Health workers can be wildly successful at saving lives when they have a profit motive
The preventable death of children in poor countries remains one of the world’s greatest scourges. Close to 3 million children under the age of five die each year, mainly in the developing world, from diseases that are easily treated.
A tried and true method of minimizing these deaths is through community health worker programs. The health workers, usually women, provide households in rural villages with public health services and basic health products like malaria bed nets and diarrhea medicine.
Though community health worker programs are highly effective under strong supervision, these programs sometimes fail because the health workers, often volunteers, are not able devote the necessary time to the program.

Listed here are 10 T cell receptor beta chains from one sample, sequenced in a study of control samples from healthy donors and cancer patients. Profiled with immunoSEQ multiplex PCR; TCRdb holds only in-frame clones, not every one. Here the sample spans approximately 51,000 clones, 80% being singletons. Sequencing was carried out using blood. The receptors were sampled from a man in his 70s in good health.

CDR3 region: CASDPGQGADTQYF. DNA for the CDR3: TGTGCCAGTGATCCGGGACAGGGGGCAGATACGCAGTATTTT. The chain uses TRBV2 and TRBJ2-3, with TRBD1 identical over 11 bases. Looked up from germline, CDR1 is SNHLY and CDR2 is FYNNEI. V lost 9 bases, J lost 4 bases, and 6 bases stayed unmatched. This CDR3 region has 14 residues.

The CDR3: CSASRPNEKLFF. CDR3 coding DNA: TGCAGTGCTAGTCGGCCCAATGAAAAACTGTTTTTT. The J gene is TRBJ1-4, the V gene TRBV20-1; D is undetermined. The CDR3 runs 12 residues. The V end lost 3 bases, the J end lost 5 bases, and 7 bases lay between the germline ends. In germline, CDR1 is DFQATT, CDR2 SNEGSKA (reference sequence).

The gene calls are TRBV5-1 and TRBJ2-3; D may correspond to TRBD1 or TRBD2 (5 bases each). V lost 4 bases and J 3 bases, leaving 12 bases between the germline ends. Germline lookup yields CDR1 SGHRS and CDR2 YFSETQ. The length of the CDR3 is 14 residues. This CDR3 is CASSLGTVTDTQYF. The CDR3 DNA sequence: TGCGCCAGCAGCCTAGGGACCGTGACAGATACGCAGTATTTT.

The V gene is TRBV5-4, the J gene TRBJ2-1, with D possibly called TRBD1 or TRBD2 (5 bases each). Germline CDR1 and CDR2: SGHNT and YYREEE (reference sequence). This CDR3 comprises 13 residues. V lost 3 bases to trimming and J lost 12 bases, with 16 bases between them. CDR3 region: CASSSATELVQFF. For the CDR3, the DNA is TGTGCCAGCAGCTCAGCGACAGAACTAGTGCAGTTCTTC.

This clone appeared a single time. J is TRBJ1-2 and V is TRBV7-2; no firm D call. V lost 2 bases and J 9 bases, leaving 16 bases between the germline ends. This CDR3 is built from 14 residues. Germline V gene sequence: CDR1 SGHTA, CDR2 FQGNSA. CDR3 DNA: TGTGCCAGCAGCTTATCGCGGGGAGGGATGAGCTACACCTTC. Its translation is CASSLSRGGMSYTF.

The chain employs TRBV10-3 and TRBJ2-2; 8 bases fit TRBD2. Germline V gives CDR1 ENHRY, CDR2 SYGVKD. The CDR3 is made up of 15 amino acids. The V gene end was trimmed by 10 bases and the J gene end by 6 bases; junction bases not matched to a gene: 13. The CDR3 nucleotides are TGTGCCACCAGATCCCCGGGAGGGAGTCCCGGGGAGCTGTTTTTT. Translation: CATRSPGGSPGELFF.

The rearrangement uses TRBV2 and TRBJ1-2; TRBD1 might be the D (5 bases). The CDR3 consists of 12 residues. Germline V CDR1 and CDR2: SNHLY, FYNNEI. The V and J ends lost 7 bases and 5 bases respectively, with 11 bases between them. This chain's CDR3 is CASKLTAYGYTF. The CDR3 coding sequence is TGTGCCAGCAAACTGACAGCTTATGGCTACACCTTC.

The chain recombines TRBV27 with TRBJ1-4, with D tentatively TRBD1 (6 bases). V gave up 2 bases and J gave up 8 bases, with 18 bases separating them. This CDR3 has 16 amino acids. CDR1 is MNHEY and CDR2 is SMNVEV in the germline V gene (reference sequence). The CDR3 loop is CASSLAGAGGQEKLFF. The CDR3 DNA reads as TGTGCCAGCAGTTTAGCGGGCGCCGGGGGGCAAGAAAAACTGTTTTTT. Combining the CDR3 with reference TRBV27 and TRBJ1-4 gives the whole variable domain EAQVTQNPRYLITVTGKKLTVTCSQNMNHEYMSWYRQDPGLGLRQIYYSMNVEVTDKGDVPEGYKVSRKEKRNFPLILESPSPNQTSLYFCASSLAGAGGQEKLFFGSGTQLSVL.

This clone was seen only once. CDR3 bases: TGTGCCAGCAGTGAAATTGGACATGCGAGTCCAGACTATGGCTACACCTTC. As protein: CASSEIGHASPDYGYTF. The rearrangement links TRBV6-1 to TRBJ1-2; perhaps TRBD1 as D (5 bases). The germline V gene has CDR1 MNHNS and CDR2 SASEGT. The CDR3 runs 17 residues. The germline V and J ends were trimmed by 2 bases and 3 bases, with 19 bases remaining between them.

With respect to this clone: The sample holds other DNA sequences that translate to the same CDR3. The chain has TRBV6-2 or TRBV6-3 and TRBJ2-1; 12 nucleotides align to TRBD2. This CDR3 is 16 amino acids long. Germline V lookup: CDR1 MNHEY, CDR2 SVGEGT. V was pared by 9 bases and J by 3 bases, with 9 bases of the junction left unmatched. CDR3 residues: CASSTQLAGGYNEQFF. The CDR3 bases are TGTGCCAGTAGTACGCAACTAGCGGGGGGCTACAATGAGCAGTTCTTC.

When the NGOs BRAC Uganda and Living Goods joined together to start a community health worker project in rural Uganda, the organizations focused on developing a program that would keep staff engaged. They turned to that most simple and powerful of incentives: profit. It seems to have worked spectacularly. The profit-driven program proved so cost-effective in saving lives that it is now being rapidly scaled.
- Health Care